I was flattered at his conversion until he went on to drop his bombshell: he would require my team of Andrew Clark, Alex and Raph to help him with his pilot unit. Nursing sister Margaret had opted to return to her Christian community in the UK, Rita was assigned to open a children’s ward at the defunct Icot Okoro hospital and I was to hand over the Ikot Okoro nutritional centre within three weeks and proceed to the Northern Sector.
Fortunately ICRC area chief Sachau stayed firm. He told me to proceed with the rollout and forget Bulle’s nonsense of a transfer to Enugu. I had lost my team, but I swiftly recruited a new one: all Nigerian schoolchildren, the youngest aged 12, most of them 14 and 15 (the schools were closed due to the fighting).
Within 28 days five residential nutritional centres were in operation, with 500 children suffering from kwashiorkor receiving the life-giving diet drink. With average stays of two to three weeks, in months they were to handle many hundreds of sick children, finally licking the kwashiorkor and multiple child deaths in our sector.
We made our base at the Ntiat unit, a former missionary’s house on a hill, where 15-year-old Paul was supervisor. Oxfam’s nearby doctor and nurses supplied medical supervision. Over the weeks other agencies took over three of our centres, but my little team of schoolchildren soldiered on, running Ntiat and when Swedish Save the Children Fund wanted a unit at Ikpe, just outside the much fought-over town of Ikot Ekpene, they ran that one too.
At 12, and in Elementary 4 at school, Affiong was our youngest volunteer. She kept our paraffin night lamps in sparkling trim and I took her along when I had to meet particularly difficult and volatile army commanders at the front. Affiong’s charm always won them over. Alice, the oldest at 18, continually wore the bra I found for her in a Red Cross clothes bundle. She kept getting captured by Federal soldiers and dragged off to the front, and I had some narrow scrapes rescuing her.
Mrs Okpok arrived with her ailing baby son Kofon and after his death stayed on to help. Peter (so proud of his Red Cross badge), Sarah and John completed the team.
All were volunteers, and received no pay. Paul and Imoh, also 15, were my main support. Imoh became such a skilled translator that I was able to carry on conversations at lightning speed with the sick children and their mothers. As I noted at the time: “It was due to the loyalty and assistance of these two Abak schoolboys that our programme was able to continue after we lost the rest of our team.”
I became something of a Scarlet Pimpernel, dodging on bush roads between my centres as ICRC in Lagos dispatched emissaries to haul me from the field. Mr Sachau always tipped me off when they were coming. Save the Children’s new administrator in Lagos, Geoffrey Allsebrook, wrote desperately seeking “clarification of your position regarding which reports are somewhat conflicting”.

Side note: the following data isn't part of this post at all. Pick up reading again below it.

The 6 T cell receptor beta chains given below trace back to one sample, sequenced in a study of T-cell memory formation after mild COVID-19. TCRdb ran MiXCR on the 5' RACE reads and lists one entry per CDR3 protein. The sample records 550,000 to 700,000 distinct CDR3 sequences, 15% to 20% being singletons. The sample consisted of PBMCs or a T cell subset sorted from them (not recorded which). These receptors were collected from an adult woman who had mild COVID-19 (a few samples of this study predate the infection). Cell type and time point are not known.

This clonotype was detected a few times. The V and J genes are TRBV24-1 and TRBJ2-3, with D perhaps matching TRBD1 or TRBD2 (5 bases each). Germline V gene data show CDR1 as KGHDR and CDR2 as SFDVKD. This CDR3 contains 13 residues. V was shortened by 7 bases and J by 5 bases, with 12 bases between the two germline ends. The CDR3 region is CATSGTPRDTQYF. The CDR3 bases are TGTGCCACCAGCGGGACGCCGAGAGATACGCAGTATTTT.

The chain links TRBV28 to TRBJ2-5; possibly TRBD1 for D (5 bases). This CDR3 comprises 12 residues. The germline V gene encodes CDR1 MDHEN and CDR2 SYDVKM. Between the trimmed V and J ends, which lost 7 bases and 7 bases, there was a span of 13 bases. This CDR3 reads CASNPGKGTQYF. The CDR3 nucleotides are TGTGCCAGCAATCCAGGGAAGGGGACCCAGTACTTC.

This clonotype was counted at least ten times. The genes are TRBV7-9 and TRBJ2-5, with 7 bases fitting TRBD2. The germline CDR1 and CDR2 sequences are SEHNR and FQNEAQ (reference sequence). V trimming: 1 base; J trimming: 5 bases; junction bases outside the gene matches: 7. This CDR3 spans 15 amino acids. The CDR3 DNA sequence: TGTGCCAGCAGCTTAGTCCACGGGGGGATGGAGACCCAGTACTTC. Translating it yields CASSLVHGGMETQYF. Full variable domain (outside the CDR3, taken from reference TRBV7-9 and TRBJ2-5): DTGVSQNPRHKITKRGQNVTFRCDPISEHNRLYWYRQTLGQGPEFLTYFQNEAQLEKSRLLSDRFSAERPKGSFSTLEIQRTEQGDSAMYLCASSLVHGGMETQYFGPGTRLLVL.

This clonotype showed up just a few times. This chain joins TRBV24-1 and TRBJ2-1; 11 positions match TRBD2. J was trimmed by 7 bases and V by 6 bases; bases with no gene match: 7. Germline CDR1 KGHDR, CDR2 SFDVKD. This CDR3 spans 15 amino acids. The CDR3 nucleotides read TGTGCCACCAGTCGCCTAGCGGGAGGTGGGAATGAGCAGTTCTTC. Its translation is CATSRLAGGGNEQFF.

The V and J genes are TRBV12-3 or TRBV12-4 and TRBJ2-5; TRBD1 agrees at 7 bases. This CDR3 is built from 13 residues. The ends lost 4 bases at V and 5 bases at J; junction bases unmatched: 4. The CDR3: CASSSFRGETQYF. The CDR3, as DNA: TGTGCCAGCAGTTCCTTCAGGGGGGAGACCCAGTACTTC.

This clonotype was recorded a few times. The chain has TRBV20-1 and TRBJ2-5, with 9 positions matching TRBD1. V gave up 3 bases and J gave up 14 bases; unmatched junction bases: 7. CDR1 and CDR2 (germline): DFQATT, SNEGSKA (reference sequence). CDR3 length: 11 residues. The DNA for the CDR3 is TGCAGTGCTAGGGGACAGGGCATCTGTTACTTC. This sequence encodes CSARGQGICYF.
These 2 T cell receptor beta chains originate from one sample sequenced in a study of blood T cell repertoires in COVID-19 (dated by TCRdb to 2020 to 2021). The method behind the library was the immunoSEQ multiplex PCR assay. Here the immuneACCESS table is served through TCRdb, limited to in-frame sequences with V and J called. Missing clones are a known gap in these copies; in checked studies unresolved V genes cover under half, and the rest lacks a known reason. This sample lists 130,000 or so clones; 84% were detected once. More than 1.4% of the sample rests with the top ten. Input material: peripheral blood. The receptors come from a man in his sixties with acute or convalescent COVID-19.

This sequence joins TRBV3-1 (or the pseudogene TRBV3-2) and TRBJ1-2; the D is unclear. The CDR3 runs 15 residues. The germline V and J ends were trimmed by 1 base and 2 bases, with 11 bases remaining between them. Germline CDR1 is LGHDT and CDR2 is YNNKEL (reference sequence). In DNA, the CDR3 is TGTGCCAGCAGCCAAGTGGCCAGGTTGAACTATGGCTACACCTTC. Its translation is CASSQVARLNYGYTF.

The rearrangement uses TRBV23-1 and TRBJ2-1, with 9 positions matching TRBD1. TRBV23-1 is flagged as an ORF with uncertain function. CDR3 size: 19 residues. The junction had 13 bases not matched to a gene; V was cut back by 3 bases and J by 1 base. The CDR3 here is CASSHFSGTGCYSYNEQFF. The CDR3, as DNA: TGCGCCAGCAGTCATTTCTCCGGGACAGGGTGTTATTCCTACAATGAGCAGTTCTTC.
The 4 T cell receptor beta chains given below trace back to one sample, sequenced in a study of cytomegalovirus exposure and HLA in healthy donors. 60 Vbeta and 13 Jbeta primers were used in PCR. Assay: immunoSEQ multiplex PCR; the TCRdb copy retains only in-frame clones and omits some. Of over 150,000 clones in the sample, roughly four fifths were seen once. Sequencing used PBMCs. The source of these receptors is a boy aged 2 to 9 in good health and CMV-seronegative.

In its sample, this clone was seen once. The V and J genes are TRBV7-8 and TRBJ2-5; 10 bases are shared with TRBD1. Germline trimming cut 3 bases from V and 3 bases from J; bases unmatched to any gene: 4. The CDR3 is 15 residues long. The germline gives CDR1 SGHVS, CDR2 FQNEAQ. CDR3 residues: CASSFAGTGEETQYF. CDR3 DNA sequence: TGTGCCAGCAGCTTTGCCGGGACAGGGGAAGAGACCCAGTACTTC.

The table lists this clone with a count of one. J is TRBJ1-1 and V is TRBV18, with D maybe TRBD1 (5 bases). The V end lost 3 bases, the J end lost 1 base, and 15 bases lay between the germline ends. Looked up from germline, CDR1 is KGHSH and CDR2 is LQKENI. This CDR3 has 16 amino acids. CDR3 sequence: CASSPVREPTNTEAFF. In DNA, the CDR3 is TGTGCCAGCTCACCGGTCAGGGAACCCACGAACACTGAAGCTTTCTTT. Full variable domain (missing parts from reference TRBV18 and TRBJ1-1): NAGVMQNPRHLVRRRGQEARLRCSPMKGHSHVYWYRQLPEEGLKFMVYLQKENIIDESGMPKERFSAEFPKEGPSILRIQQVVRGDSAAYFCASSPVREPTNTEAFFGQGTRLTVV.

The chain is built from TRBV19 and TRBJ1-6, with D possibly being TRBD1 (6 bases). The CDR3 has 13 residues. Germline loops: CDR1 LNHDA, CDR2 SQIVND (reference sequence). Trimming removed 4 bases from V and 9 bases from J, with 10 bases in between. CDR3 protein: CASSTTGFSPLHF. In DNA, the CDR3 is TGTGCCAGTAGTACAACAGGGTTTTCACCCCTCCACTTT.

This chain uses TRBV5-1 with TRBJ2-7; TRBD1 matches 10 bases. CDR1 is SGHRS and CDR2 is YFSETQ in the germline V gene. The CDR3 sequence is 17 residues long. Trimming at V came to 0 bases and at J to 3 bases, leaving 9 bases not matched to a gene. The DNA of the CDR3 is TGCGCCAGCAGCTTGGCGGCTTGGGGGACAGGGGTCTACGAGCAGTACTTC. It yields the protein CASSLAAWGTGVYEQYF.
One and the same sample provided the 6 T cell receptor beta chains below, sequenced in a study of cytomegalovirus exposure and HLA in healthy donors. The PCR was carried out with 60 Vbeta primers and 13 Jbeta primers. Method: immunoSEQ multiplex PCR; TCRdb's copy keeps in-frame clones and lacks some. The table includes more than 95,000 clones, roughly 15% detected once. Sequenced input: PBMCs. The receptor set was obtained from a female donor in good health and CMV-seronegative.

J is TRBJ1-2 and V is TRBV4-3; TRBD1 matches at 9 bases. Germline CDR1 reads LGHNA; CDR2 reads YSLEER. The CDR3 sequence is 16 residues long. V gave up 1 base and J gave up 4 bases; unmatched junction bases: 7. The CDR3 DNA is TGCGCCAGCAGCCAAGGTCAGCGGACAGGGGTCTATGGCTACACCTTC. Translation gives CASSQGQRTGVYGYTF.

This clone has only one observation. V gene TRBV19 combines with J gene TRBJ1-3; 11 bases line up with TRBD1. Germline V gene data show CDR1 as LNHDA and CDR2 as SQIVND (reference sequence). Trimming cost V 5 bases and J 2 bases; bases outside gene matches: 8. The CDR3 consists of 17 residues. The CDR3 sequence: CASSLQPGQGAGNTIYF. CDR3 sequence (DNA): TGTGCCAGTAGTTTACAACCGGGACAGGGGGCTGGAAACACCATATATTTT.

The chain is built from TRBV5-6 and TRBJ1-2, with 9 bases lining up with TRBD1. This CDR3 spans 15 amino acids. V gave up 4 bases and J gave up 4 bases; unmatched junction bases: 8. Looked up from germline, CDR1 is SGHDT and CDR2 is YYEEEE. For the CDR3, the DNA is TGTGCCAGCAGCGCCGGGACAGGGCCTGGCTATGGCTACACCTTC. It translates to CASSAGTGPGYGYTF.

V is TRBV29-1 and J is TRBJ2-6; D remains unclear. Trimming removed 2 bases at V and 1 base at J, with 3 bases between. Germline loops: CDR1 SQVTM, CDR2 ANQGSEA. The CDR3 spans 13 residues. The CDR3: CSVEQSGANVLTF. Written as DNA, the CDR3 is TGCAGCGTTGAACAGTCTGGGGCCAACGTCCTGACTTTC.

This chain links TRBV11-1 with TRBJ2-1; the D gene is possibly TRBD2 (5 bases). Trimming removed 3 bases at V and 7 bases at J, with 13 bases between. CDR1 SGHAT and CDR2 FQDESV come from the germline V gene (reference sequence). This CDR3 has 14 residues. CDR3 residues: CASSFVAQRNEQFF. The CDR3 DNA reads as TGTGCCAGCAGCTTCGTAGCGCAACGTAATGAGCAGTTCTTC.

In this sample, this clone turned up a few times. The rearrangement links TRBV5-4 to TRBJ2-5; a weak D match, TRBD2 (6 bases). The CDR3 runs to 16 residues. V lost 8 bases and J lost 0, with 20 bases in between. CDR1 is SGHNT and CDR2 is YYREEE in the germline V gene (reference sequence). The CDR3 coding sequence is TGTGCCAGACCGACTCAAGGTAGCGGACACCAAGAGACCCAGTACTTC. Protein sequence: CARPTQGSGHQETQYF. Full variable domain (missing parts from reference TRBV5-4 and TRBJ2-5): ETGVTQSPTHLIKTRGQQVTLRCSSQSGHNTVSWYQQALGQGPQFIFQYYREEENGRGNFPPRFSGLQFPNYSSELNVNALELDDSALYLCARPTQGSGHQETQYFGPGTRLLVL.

Relief workers are not supposed to have favourites. But then I wasn’t a proper relief worker. Mine included David, a little boy who found his way to the Ikpa unit with his left arm almost severed from his body after soldiers forced him to climb a palm tree for coconuts. He fell, landing on the spike of a cut down tree. We bonded on a scary dusk drive through a series of stoned soldiers’ checkpoints to the Oxfam doctor, who sewed the arm back on again in the middle of their party for the local army commander.
Then there was Nyong, a little girl who appeared one day as a lone, slowly-moving dot on a dusty track. Shrunk almost to nothing, she was crippled by marasmus and could not stand, so her progress was a slow shuffle on her behind. In her hand she grasped a leaf with three or four pennies inside, which she pressed on me for payment.
As Nyong grew in strength her body straightened and every evening we took a sedate stroll to the nearby stream where the other children were bathing. But she never smiled. When I was finally pulled out, suffering from pleurisy, my last words to her were: “Try to smile, Nyong.” A month later Mrs Okpok wrote to inform me of her baby Kofon’s death and added: “Your Nyong is now doing fine. She takes a bath herself, washes plates, plays, laughs, eats and drinks the diet about two to three cups at a time. She is really fleshy. She said she’ll like to go home.”
After his spell with Save the Children Jack Lundin returned to journalism and worked for titles including Private Eye and The Observer. He now lives in South Africa and until 2012 was Johannesburg bureau chief for Noseweek, South Africa’s investigative monthly magazine.